Hide or put your valuables out of reach to avoid potential loss or destruction. Anything that smells like you will attract your pup. Teething puppies are attracted to shoes on the closet floor, laundry in baskets, and even your phone on the couch. Prevent choking by keeping them out of reach. Electric or blind/curtain cords lying around or within reach lure teething puppies. If shifting cords above and out of access are impossible, use products like cord covers.
How to Stop Puppy Nipping?
If you are worried about How to stop puppy nipping? There are a few things you can do to stop your puppy from nipping. One is to provide them with chew toys that they can gnaw on instead of your fingers or clothing. You can also redirect their attention by offering a treat or toy when they start to nip
#1 Training Opportunity
A good time to practice polite greetings and conversations before they normally start to nip. Keep small bags of puppy food or training treats around the house to reward good behavior.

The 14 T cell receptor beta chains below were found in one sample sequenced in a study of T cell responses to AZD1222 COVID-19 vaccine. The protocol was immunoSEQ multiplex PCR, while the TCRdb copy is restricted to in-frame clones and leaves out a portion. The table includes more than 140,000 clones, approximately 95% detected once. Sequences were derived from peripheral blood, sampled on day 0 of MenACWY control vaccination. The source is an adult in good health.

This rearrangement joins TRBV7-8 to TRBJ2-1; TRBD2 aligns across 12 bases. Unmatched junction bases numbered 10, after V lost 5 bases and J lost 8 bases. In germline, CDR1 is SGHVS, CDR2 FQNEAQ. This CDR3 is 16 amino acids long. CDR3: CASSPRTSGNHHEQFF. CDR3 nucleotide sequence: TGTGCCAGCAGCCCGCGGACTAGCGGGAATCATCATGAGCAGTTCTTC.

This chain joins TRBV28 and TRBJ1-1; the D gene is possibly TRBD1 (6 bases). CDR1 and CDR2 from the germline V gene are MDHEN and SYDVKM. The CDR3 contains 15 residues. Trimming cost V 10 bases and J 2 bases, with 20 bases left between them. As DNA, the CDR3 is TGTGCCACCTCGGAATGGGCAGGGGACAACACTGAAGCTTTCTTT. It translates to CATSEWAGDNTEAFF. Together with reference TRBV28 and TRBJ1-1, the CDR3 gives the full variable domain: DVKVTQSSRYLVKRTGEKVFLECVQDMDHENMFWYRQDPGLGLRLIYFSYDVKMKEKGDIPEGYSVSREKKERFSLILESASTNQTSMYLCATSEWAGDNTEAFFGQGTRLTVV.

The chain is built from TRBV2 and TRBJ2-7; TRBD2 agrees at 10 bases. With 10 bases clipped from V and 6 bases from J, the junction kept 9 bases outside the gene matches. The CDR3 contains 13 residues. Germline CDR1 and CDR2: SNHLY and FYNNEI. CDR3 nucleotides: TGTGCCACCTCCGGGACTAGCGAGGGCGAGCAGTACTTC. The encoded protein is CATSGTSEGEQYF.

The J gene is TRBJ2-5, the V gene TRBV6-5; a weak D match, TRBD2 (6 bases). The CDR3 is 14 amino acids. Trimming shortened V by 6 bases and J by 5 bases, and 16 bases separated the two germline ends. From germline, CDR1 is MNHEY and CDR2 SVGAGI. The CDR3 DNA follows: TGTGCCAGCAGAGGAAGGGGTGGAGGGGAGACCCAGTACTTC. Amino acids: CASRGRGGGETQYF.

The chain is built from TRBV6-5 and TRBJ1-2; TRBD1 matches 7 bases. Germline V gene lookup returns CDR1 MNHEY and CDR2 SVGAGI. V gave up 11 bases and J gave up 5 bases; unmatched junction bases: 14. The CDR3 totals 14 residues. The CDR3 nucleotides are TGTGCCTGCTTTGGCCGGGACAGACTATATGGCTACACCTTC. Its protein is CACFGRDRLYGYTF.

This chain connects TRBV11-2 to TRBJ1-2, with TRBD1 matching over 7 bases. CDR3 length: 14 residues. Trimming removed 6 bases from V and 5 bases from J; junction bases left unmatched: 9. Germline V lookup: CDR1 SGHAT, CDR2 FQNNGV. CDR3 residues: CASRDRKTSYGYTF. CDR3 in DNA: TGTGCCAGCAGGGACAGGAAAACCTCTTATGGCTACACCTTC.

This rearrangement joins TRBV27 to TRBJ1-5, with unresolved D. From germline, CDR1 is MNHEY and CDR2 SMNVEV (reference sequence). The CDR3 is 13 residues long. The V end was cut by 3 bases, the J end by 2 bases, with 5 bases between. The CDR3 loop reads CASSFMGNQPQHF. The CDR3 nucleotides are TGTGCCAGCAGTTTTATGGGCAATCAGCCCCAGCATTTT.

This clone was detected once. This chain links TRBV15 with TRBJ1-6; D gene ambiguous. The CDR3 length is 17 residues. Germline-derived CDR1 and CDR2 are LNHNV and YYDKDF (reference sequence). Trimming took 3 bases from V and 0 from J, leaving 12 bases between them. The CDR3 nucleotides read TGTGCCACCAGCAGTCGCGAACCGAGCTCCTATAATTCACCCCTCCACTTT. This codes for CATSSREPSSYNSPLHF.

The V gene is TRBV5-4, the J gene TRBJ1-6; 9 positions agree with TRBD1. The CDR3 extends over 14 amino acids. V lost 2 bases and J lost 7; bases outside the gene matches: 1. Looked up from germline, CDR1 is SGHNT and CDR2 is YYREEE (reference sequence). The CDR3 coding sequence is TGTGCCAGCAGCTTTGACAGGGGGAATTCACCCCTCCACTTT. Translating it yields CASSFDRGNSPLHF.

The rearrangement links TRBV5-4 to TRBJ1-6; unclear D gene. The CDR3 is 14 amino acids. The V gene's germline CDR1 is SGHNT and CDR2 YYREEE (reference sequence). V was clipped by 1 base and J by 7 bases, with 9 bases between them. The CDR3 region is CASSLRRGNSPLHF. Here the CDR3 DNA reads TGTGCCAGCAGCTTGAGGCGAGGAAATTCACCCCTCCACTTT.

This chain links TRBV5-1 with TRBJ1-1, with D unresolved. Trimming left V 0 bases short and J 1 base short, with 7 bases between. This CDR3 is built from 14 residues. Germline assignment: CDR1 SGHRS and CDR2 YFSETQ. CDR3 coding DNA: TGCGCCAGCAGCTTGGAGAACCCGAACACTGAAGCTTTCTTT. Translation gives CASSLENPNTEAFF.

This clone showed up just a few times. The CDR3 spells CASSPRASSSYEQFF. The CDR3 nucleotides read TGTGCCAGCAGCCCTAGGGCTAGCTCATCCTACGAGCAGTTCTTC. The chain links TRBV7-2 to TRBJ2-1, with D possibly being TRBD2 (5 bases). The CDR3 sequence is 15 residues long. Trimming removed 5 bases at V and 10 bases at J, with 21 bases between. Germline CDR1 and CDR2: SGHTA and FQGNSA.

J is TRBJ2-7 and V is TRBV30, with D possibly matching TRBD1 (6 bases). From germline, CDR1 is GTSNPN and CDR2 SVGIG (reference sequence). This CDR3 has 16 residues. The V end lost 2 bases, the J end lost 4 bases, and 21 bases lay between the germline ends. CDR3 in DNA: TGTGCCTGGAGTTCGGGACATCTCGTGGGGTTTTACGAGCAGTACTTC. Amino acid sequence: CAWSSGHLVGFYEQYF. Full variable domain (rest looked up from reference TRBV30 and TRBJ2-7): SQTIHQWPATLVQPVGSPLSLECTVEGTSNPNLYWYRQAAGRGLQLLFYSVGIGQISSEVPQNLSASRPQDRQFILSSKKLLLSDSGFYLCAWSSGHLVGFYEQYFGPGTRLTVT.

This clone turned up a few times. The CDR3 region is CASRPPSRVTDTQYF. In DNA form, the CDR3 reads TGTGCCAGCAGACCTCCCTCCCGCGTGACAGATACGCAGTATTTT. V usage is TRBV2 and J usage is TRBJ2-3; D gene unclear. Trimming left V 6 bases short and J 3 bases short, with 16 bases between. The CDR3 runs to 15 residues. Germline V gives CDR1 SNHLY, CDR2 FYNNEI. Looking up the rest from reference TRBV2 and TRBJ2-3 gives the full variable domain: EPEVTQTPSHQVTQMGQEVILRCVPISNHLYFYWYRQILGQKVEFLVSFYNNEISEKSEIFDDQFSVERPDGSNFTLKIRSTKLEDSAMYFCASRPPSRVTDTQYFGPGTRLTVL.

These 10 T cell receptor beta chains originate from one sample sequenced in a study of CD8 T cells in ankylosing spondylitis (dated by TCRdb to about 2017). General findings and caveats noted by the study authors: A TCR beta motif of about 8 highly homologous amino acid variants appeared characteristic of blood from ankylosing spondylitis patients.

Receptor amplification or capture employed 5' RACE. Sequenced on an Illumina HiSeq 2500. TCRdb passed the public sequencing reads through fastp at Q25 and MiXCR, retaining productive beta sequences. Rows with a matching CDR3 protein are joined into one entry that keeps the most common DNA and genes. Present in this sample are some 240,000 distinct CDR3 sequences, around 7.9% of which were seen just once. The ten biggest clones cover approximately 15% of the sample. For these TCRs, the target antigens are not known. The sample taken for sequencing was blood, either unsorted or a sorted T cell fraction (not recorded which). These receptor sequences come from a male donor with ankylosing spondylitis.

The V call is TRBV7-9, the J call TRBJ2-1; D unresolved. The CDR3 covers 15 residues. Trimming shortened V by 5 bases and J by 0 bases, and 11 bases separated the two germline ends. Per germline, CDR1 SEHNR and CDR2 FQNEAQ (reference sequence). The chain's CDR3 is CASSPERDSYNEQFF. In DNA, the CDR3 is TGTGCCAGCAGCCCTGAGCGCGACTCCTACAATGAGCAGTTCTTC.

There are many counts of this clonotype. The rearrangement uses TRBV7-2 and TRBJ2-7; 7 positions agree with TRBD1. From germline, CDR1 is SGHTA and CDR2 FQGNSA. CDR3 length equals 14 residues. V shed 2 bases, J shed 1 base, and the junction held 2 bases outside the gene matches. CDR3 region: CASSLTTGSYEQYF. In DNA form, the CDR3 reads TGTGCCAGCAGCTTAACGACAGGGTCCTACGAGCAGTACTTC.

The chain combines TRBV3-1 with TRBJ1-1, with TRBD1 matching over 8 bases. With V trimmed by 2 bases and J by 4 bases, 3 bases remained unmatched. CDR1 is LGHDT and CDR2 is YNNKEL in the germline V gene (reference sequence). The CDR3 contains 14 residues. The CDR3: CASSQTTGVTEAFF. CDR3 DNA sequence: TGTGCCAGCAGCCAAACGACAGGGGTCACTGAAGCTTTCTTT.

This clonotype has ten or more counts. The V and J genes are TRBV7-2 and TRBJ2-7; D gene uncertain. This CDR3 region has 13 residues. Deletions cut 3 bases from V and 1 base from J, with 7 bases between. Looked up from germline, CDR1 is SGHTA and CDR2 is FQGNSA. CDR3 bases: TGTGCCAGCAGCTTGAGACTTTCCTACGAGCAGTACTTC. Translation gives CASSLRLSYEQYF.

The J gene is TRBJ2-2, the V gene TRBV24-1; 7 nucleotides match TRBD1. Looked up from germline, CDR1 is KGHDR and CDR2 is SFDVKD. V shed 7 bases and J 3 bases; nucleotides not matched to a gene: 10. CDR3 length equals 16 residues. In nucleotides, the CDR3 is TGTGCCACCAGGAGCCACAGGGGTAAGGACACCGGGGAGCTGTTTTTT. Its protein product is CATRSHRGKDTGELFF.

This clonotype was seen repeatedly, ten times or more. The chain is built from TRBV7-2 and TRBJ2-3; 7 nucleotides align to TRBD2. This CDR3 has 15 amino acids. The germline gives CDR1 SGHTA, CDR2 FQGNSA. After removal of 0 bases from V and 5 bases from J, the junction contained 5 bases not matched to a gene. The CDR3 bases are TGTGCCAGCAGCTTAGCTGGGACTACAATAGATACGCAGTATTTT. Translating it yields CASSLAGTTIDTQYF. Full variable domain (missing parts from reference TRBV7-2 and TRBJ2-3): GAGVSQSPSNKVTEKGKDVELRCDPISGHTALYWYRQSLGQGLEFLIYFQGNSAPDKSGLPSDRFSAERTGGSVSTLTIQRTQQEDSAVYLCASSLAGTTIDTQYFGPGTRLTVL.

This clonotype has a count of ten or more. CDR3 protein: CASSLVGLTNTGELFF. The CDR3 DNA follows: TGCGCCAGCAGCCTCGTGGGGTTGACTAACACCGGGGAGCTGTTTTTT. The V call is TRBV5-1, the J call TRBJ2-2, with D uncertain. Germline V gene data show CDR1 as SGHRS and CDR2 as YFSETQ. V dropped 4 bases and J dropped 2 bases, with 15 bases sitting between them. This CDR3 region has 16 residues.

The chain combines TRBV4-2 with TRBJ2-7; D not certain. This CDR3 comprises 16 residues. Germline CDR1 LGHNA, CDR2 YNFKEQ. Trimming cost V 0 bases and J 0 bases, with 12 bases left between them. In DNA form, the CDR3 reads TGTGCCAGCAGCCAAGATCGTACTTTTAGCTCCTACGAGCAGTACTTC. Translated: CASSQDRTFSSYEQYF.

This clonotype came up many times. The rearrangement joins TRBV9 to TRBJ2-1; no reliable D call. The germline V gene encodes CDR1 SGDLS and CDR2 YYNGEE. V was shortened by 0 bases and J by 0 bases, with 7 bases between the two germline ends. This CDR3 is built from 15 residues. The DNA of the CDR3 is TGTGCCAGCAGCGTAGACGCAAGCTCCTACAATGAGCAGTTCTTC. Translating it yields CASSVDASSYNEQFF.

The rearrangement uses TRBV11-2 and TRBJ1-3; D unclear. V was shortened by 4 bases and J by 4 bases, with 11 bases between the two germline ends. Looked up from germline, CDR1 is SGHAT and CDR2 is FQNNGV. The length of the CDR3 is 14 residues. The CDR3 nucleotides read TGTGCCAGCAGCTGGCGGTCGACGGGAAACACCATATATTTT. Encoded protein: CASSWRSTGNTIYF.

#2 Teach Bite Inhibition
A loud, high-pitched “OW” might teach your puppy that biting hurts. Then reward him verbally or with a treat. Caution: yelling may agitate some puppies even further. For a few minutes to relax the pup, turn around softly or walk away from it. Tell him what he can bite or chew on after educating him that biting you hurts him. Sup primes his biting behavior by ending the play session.
#3 Use Chew Toys
Given that chewing, mouthing, and puppy biting are natural dog behavior, we cannot fully prevent them. Puppies must learn early on that chewing on toys is alright, but not skin chewing. To do so, ensure it has enough chew toys, so it understands that while skin is off-limits, toys are fine.
#4 Enroll in a Class
If you’ve tried everything at home and your puppy is still biting, it’s time to enroll in an obedience class.
Lessons learned in class can be reinforced at home with the help of a skilled professional.
#5 Take a Break/ Move Away
Over-stimulated and overexcited puppies nip to relax. You should soothe your dog down if it nips you or someone else. Soothing themselves and losing focus are key lessons for all puppies to learn.
Teething is a common aspect of puppyhood and can be easily overcome with proper care. If you want to keep your dog’s adult teeth dazzling white, get it acclimated to having its mouth and teeth touched early on. You can buy dog-friendly toothpaste and toothbrushes. It’s also advisable to train your puppy while it’s teething. Please call your veterinarian if you see anything unusual.